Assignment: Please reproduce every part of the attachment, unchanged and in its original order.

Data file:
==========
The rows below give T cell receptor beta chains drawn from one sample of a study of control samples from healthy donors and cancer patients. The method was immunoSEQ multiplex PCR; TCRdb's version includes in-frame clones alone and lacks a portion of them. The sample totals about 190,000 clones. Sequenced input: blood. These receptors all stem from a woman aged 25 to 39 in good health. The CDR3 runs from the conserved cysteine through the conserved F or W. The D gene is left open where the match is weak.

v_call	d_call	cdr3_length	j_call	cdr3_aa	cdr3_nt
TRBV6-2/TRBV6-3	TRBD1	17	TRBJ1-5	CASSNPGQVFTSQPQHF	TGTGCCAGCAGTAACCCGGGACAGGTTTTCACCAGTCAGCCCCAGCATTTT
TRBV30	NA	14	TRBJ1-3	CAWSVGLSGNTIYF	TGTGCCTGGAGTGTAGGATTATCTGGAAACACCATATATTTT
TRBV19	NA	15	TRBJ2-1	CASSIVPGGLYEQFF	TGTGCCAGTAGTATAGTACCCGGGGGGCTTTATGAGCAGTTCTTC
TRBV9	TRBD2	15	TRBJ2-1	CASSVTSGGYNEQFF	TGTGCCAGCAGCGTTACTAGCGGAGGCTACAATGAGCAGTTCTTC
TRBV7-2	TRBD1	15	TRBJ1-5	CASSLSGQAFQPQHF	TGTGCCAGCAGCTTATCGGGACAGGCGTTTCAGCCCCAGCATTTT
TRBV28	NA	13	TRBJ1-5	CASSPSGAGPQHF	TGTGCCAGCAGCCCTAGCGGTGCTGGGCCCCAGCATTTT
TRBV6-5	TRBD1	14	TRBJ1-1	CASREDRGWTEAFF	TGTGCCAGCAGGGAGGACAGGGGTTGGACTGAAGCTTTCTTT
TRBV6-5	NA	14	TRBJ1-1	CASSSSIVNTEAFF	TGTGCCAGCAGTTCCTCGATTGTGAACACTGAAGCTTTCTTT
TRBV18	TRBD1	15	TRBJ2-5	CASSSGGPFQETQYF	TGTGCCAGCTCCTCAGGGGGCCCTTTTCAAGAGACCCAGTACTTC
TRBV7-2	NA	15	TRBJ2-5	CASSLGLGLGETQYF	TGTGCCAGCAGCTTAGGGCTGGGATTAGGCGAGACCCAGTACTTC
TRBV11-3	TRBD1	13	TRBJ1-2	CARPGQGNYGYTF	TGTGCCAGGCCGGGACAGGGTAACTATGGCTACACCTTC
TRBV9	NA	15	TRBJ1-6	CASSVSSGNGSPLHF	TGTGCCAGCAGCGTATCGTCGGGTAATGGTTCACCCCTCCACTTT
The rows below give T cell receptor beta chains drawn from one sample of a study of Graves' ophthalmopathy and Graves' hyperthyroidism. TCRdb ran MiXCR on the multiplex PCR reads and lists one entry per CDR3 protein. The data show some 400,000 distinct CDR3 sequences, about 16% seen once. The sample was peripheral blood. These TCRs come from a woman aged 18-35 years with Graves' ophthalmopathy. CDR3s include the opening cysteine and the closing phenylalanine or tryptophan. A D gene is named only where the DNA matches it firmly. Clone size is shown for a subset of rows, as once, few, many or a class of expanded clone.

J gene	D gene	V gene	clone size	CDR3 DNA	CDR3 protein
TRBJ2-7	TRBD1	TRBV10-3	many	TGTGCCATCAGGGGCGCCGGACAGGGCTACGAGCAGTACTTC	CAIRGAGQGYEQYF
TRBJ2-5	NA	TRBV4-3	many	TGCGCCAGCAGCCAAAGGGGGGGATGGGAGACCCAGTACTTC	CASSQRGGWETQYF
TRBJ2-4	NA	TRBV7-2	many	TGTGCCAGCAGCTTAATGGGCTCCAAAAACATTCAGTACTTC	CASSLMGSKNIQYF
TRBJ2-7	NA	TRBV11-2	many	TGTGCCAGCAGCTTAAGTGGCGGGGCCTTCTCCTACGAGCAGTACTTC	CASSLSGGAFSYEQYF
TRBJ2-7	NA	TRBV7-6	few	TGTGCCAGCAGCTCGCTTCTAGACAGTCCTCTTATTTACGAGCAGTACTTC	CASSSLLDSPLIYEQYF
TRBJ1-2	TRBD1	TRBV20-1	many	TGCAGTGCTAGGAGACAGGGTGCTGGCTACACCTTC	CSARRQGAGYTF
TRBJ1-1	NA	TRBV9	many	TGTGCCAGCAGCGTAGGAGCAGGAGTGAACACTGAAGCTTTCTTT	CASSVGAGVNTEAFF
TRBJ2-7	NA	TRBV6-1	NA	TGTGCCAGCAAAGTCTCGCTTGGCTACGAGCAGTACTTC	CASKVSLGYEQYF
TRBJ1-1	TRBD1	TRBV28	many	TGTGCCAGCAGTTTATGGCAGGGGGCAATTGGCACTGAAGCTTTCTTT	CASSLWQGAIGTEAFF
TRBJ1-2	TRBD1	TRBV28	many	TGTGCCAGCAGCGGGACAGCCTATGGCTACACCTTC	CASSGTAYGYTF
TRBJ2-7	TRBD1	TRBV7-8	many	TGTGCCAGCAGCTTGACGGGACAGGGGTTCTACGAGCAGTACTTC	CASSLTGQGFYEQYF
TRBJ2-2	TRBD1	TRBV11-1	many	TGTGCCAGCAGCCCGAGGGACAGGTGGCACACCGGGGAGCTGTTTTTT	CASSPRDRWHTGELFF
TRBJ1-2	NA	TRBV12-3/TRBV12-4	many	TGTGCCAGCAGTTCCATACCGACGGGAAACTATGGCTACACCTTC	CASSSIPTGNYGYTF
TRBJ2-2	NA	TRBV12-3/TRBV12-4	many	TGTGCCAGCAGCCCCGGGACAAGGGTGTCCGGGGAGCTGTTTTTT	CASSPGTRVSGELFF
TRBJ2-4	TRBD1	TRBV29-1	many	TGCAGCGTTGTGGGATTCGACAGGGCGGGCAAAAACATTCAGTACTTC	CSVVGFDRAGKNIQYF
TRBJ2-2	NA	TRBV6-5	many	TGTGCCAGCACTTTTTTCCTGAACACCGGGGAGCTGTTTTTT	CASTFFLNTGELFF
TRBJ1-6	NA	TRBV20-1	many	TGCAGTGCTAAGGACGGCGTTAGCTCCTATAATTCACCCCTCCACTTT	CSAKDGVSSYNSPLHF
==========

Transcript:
The rows below give T cell receptor beta chains drawn from one sample of a study of control samples from healthy donors and cancer patients. The method was immunoSEQ multiplex PCR; TCRdb's version includes in-frame clones alone and lacks a portion of them. The sample totals about 190,000 clones. Sequenced input: blood. These receptors all stem from a woman aged 25 to 39 in good health. The CDR3 runs from the conserved cysteine through the conserved F or W. The D gene is left open where the match is weak.

v_call	d_call	cdr3_length	j_call	cdr3_aa	cdr3_nt
TRBV6-2/TRBV6-3	TRBD1	17	TRBJ1-5	CASSNPGQVFTSQPQHF	TGTGCCAGCAGTAACCCGGGACAGGTTTTCACCAGTCAGCCCCAGCATTTT
TRBV30	NA	14	TRBJ1-3	CAWSVGLSGNTIYF	TGTGCCTGGAGTGTAGGATTATCTGGAAACACCATATATTTT
TRBV19	NA	15	TRBJ2-1	CASSIVPGGLYEQFF	TGTGCCAGTAGTATAGTACCCGGGGGGCTTTATGAGCAGTTCTTC
TRBV9	TRBD2	15	TRBJ2-1	CASSVTSGGYNEQFF	TGTGCCAGCAGCGTTACTAGCGGAGGCTACAATGAGCAGTTCTTC
TRBV7-2	TRBD1	15	TRBJ1-5	CASSLSGQAFQPQHF	TGTGCCAGCAGCTTATCGGGACAGGCGTTTCAGCCCCAGCATTTT
TRBV28	NA	13	TRBJ1-5	CASSPSGAGPQHF	TGTGCCAGCAGCCCTAGCGGTGCTGGGCCCCAGCATTTT
TRBV6-5	TRBD1	14	TRBJ1-1	CASREDRGWTEAFF	TGTGCCAGCAGGGAGGACAGGGGTTGGACTGAAGCTTTCTTT
TRBV6-5	NA	14	TRBJ1-1	CASSSSIVNTEAFF	TGTGCCAGCAGTTCCTCGATTGTGAACACTGAAGCTTTCTTT
TRBV18	TRBD1	15	TRBJ2-5	CASSSGGPFQETQYF	TGTGCCAGCTCCTCAGGGGGCCCTTTTCAAGAGACCCAGTACTTC
TRBV7-2	NA	15	TRBJ2-5	CASSLGLGLGETQYF	TGTGCCAGCAGCTTAGGGCTGGGATTAGGCGAGACCCAGTACTTC
TRBV11-3	TRBD1	13	TRBJ1-2	CARPGQGNYGYTF	TGTGCCAGGCCGGGACAGGGTAACTATGGCTACACCTTC
TRBV9	NA	15	TRBJ1-6	CASSVSSGNGSPLHF	TGTGCCAGCAGCGTATCGTCGGGTAATGGTTCACCCCTCCACTTT
The rows below give T cell receptor beta chains drawn from one sample of a study of Graves' ophthalmopathy and Graves' hyperthyroidism. TCRdb ran MiXCR on the multiplex PCR reads and lists one entry per CDR3 protein. The data show some 400,000 distinct CDR3 sequences, about 16% seen once. The sample was peripheral blood. These TCRs come from a woman aged 18-35 years with Graves' ophthalmopathy. CDR3s include the opening cysteine and the closing phenylalanine or tryptophan. A D gene is named only where the DNA matches it firmly. Clone size is shown for a subset of rows, as once, few, many or a class of expanded clone.

J gene	D gene	V gene	clone size	CDR3 DNA	CDR3 protein
TRBJ2-7	TRBD1	TRBV10-3	many	TGTGCCATCAGGGGCGCCGGACAGGGCTACGAGCAGTACTTC	CAIRGAGQGYEQYF
TRBJ2-5	NA	TRBV4-3	many	TGCGCCAGCAGCCAAAGGGGGGGATGGGAGACCCAGTACTTC	CASSQRGGWETQYF
TRBJ2-4	NA	TRBV7-2	many	TGTGCCAGCAGCTTAATGGGCTCCAAAAACATTCAGTACTTC	CASSLMGSKNIQYF
TRBJ2-7	NA	TRBV11-2	many	TGTGCCAGCAGCTTAAGTGGCGGGGCCTTCTCCTACGAGCAGTACTTC	CASSLSGGAFSYEQYF
TRBJ2-7	NA	TRBV7-6	few	TGTGCCAGCAGCTCGCTTCTAGACAGTCCTCTTATTTACGAGCAGTACTTC	CASSSLLDSPLIYEQYF
TRBJ1-2	TRBD1	TRBV20-1	many	TGCAGTGCTAGGAGACAGGGTGCTGGCTACACCTTC	CSARRQGAGYTF
TRBJ1-1	NA	TRBV9	many	TGTGCCAGCAGCGTAGGAGCAGGAGTGAACACTGAAGCTTTCTTT	CASSVGAGVNTEAFF
TRBJ2-7	NA	TRBV6-1	NA	TGTGCCAGCAAAGTCTCGCTTGGCTACGAGCAGTACTTC	CASKVSLGYEQYF
TRBJ1-1	TRBD1	TRBV28	many	TGTGCCAGCAGTTTATGGCAGGGGGCAATTGGCACTGAAGCTTTCTTT	CASSLWQGAIGTEAFF
TRBJ1-2	TRBD1	TRBV28	many	TGTGCCAGCAGCGGGACAGCCTATGGCTACACCTTC	CASSGTAYGYTF
TRBJ2-7	TRBD1	TRBV7-8	many	TGTGCCAGCAGCTTGACGGGACAGGGGTTCTACGAGCAGTACTTC	CASSLTGQGFYEQYF
TRBJ2-2	TRBD1	TRBV11-1	many	TGTGCCAGCAGCCCGAGGGACAGGTGGCACACCGGGGAGCTGTTTTTT	CASSPRDRWHTGELFF
TRBJ1-2	NA	TRBV12-3/TRBV12-4	many	TGTGCCAGCAGTTCCATACCGACGGGAAACTATGGCTACACCTTC	CASSSIPTGNYGYTF
TRBJ2-2	NA	TRBV12-3/TRBV12-4	many	TGTGCCAGCAGCCCCGGGACAAGGGTGTCCGGGGAGCTGTTTTTT	CASSPGTRVSGELFF
TRBJ2-4	TRBD1	TRBV29-1	many	TGCAGCGTTGTGGGATTCGACAGGGCGGGCAAAAACATTCAGTACTTC	CSVVGFDRAGKNIQYF
TRBJ2-2	NA	TRBV6-5	many	TGTGCCAGCACTTTTTTCCTGAACACCGGGGAGCTGTTTTTT	CASTFFLNTGELFF
TRBJ1-6	NA	TRBV20-1	many	TGCAGTGCTAAGGACGGCGTTAGCTCCTATAATTCACCCCTCCACTTT	CSAKDGVSSYNSPLHF